“Those who do not remember the past are condemned to repeat it.” — George Santayana
Over the years, The Bridge has often celebrated history — preeminently the local history of Montpelier — but also at times the history of our sister city Barre — and from time to time the local history of the nearby villages and towns in Washington County.
In this issue of The Bridge and in the next issue of The Bridge that will hit the street on Dec. 15, we are publishing a range of stories on a theme of local history.
The idea for this concentration on local history goes back to a meeting this past October with two Montpelier High School students — Nathan Grutchfield and Matt Koucky — who are working with The Bridge as part of a Community-Based Learning project. We meet once a week for about an hour. And it was Nathan and Matt who when given a list of possible writing themes — chose to write about local history.
Having hit on the local history theme, I began reaching out to local historians and local writers to see if they would join Nathan and Matt in contributing local history stories. People are busy. That’s a given. But what surprised me was that every writer I contacted agreed to contribute a story. Not a single writer declined our invitation.
In addition to Nathan and Matt from Montpelier High School we are publishing stories in this paper and the Dec. 15 paper from — not in any special order — the following writers: Dot Helling, Paul Gillies, Paul Heller, Paul Carnahan and Michael Sherman.
I have also had good phone conversations on local history subjects with Tom Davis who has written about Barre and we will draw from his two local history books about Barre to celebrate its history in our paper of Dec. 15.
I’ve also talked by phone with Helen Corry (Ba) Riznik about what it was like to be a Montpelier High School student during the 1940s. And I have interviewed Erline Leonard who is a fount of information about the history of East Calais.
But the acknowledgements don’t stop with writers. Paul Carnahan who is writing for us is also Librarian for the Vermont Historical Society and works out of the Vermont History Center in Barre. Over and over again Paul has helped The Bridge and helped us about a week ago as we searched for good photographs in the archives of the History Center. Also of great help was Marjorie Strong, Assistant Librarian at the Vermont History Center.
As we assembled this issue of the paper, MHS student Nathan Grutchfield offered to write a review of Paul Levy’s recently published book — “Finding Phil.”
The “Phil” in this story was Paul Levy’s uncle Phil who died in combat in the closing days of World War II. When Phil died, Paul was a one-year-old child. Growing up he heard the occasional reference to his deceased uncle, but not much more than that. Eventually Paul Levy wanted to know more and thus began his very recent five-year journey to reconstruct his uncle’s life. So we are publishing Grutchfield’s review of Paul Levy’s book in this issue of The Bridge.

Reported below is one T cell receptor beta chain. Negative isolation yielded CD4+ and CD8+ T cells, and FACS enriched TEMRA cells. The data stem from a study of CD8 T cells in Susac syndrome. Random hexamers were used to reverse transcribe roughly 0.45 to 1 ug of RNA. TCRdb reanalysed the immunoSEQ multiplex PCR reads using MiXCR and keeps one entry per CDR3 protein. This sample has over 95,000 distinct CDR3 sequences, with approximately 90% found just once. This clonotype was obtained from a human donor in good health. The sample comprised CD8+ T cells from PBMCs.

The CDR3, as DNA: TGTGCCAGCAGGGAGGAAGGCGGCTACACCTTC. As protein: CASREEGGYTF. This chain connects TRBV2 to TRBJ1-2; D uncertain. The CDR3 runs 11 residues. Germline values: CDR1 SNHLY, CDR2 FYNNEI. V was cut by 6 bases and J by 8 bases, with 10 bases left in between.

Also in this issue managing editor Carla Occaso writes about Montpelier resident Delia Robinson’s memorably illustrated “new take” on the tragic (1911) “Triangle Shirtwaist Fire” in New York City — that took the lives of 145 workers, mostly women who were suffocated or jumped from the eighth through 10th floors to their deaths.
And in our December 15 issue, writer Robbie Harold will be reviewing a recently published book written by Montpelier resident Fay Webern. Her book entitled “The Button Thief of East 14th Street: Scenes from a Life on the Lower East Side” tells the story of Webern’s early life in New York City from 1927 to 1957.
History is all around us, in our own lives, in the lives of our friends and neighbors and from the lives of others in the deeper past. We can rejoice in what we know, we can unlock the riddles of past human behavior. We can also in the spirit of Spanish-American philosopher, essayist, poet and novelist George Santayana measure the present and future against the past. It was Santayana who seized on the absolute importance of understanding history to avoid the failures of the past. He also said about war, “Only the dead have seen the end of war.”
Thanks then to the writers and other people in our Central Vermont communities who have measurably and generously helped The Bridge as we put out two issues of the paper with a local history theme. Let me not forget to thank Matt McLane at Montpelier High School who arranges the CBL (Community-Based Learning) projects. And, as always, let me thank everyone who works at The Bridge for your valued work and thanks as well to our board members and very close friends with special thanks to Phil Dodd all of whose whose creativity and hard work make this paper possible.